We never actually said it, or tried to do it. That stuff was just on the car stereo. Then we went to the place where those guys recorded that music. With a rhythm section that actually played on those songs, and a producer who actually made those records. Neal and Gary were smart enough to put us in a position where we didn’t have to try to sound like anything, because the team and environment WAS the real deal.
“I’ve never heard Neal as anything but a rocker. He always had enough Paul Rodgers in his vocal delivery that it’s nullified any thoughts of cowboy hats.”
Would you call it a “country-rock” record ?
No, I’ve never heard Neal as anything but a rocker. He always had enough Paul Rodgers in his vocal delivery that it’s nullified any thoughts of cowboy hats.
Was there a sense of making an “important” record ?
It was, but only because it was our first. We were well removed from the Hollywood thing, so there were no A&R guys breathing down our backs. We knew it was good. We knew we were having the time of our lives, so it never felt stressful.
How did you react to its lack of impact at the time ? Did you feel any presence (or lack of), support from the label executives ?
At the time, it certainly felt like Neal was going to be a victim of record label abuse. Turns out, it’s more of a long game approach with artists like Neal. Like, 20 plus years long game.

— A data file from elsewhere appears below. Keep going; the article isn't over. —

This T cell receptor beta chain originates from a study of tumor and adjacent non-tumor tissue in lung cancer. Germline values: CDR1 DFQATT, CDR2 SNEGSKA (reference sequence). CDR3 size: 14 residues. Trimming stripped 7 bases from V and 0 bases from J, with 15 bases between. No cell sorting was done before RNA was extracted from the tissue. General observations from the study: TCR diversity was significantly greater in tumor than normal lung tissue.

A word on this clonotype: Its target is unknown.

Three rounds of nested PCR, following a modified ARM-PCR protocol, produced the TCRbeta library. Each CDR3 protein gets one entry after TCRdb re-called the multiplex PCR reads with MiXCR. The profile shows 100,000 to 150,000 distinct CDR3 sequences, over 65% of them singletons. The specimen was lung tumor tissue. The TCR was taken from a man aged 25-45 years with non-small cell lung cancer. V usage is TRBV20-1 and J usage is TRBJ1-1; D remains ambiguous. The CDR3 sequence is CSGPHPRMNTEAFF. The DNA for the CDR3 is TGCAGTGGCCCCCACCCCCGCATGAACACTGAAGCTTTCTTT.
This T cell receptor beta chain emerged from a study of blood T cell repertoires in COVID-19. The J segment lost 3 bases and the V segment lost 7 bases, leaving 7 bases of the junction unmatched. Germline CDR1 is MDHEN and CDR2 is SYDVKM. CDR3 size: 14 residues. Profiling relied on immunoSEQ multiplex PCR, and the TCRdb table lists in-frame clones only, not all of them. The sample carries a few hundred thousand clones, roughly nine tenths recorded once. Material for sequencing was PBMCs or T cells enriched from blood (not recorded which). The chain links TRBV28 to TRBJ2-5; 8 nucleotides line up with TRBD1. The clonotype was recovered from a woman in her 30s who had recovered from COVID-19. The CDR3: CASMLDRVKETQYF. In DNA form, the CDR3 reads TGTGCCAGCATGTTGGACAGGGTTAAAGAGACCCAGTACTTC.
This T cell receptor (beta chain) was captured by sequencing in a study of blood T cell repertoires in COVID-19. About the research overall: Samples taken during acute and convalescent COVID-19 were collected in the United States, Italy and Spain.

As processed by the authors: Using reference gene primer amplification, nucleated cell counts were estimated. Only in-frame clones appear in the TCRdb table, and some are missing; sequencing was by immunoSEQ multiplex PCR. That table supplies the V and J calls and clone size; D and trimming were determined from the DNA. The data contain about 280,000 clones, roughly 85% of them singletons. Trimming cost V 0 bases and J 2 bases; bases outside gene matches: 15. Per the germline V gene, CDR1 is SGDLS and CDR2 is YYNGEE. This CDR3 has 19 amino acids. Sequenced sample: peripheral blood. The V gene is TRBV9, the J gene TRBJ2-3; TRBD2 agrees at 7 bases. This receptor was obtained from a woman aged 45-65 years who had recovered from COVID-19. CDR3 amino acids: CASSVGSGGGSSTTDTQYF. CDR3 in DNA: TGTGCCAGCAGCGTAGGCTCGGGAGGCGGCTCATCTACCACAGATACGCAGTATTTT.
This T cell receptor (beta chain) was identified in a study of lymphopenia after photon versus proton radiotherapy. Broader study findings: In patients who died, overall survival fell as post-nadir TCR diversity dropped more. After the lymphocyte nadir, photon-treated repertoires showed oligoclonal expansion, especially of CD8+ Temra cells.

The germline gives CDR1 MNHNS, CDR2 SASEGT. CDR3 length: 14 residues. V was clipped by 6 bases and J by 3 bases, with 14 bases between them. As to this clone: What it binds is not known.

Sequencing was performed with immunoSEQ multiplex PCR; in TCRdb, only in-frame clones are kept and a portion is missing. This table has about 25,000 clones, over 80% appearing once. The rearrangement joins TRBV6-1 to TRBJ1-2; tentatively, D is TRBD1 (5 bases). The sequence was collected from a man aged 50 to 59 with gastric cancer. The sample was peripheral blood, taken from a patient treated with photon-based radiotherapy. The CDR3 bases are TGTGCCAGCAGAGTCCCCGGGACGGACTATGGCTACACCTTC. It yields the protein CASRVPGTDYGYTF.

Do you think Neal was very hurt by that ?
Of course he was. Listen to “Rain, Wind, and Speed”, the follow up to FADT. It’s all right there.
You went on to playing on more records produced by Jim Scott. Did your part in the recordings of Fade help your career?
I’ve said this before, and it’s absolutely true. I’ve had a very successful career in music. I’ve played on hundreds of records, (over thirty with Jim Scott!!), won awards, toured the globe, I’ve done it all.
Every single one of those things happened through the good graces of Neal Casal. Every relationship I have in this business, I have because Neal and Gary stood in front of the B-3 that night in NYC, 1993, and gave me a shot.
25 years after its original release, what is your own personal opinion on Fade Away Diamond Time. Is it a record that you have gone back to and played ?
I’ve had several great playbacks of that record, some with Neal. We were in L.A. working on someone else’s record in the early 2000’s (we did that a lot by the way.. James Iha, Amy Allison, Todd Thibaud, Sheryl Crow), and we had a day off. We decided to drive up to Palacio Del Rio, and listened to Fade Away Diamond Time on our way.
While I have my own views about the record’s song choices, (I felt he had some great songs that didn’t make the cut), I can tell you this much: the record sounds best in the location we made it. It sounds great in New Jersey, don’t get me wrong. BUT, driving up Pacific Coast Highway on a perfect California day, windows down, shades on, blasting “Free to Go”, is the shit brother…
The Allman Betts Band‘s new album Bless Your Heart is out now on BMG.
Neal Casal’s Fade Away Diamond Time will be released on October, 23rd and can be pre-ordered here.